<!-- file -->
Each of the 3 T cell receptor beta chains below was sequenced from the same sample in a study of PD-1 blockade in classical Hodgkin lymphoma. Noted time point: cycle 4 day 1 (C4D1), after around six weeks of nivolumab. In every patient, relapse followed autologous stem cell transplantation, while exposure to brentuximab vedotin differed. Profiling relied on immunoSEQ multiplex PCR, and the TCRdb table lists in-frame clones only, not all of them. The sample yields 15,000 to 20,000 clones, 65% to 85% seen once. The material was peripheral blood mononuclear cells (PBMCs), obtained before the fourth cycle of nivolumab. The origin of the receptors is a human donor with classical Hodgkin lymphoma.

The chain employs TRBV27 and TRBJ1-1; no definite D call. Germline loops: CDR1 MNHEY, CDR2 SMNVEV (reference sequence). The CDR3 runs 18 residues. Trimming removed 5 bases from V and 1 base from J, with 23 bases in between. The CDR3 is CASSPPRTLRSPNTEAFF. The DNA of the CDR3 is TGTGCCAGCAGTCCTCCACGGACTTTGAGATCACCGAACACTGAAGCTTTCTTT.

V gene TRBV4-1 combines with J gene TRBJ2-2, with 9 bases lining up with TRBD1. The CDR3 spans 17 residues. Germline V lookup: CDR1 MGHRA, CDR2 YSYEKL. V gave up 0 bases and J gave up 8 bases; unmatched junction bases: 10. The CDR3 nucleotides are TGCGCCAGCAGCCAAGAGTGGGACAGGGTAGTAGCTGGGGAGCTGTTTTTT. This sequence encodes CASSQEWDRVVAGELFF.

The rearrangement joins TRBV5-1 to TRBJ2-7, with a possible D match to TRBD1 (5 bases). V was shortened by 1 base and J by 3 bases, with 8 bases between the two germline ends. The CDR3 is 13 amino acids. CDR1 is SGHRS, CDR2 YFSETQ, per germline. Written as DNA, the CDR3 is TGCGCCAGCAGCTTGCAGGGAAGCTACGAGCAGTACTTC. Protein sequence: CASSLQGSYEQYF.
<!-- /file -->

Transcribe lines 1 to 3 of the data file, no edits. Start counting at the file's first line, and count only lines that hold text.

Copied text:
Each of the 3 T cell receptor beta chains below was sequenced from the same sample in a study of PD-1 blockade in classical Hodgkin lymphoma. Noted time point: cycle 4 day 1 (C4D1), after around six weeks of nivolumab. In every patient, relapse followed autologous stem cell transplantation, while exposure to brentuximab vedotin differed. Profiling relied on immunoSEQ multiplex PCR, and the TCRdb table lists in-frame clones only, not all of them. The sample yields 15,000 to 20,000 clones, 65% to 85% seen once. The material was peripheral blood mononuclear cells (PBMCs), obtained before the fourth cycle of nivolumab. The origin of the receptors is a human donor with classical Hodgkin lymphoma.

The chain employs TRBV27 and TRBJ1-1; no definite D call. Germline loops: CDR1 MNHEY, CDR2 SMNVEV (reference sequence). The CDR3 runs 18 residues. Trimming removed 5 bases from V and 1 base from J, with 23 bases in between. The CDR3 is CASSPPRTLRSPNTEAFF. The DNA of the CDR3 is TGTGCCAGCAGTCCTCCACGGACTTTGAGATCACCGAACACTGAAGCTTTCTTT.

V gene TRBV4-1 combines with J gene TRBJ2-2, with 9 bases lining up with TRBD1. The CDR3 spans 17 residues. Germline V lookup: CDR1 MGHRA, CDR2 YSYEKL. V gave up 0 bases and J gave up 8 bases; unmatched junction bases: 10. The CDR3 nucleotides are TGCGCCAGCAGCCAAGAGTGGGACAGGGTAGTAGCTGGGGAGCTGTTTTTT. This sequence encodes CASSQEWDRVVAGELFF.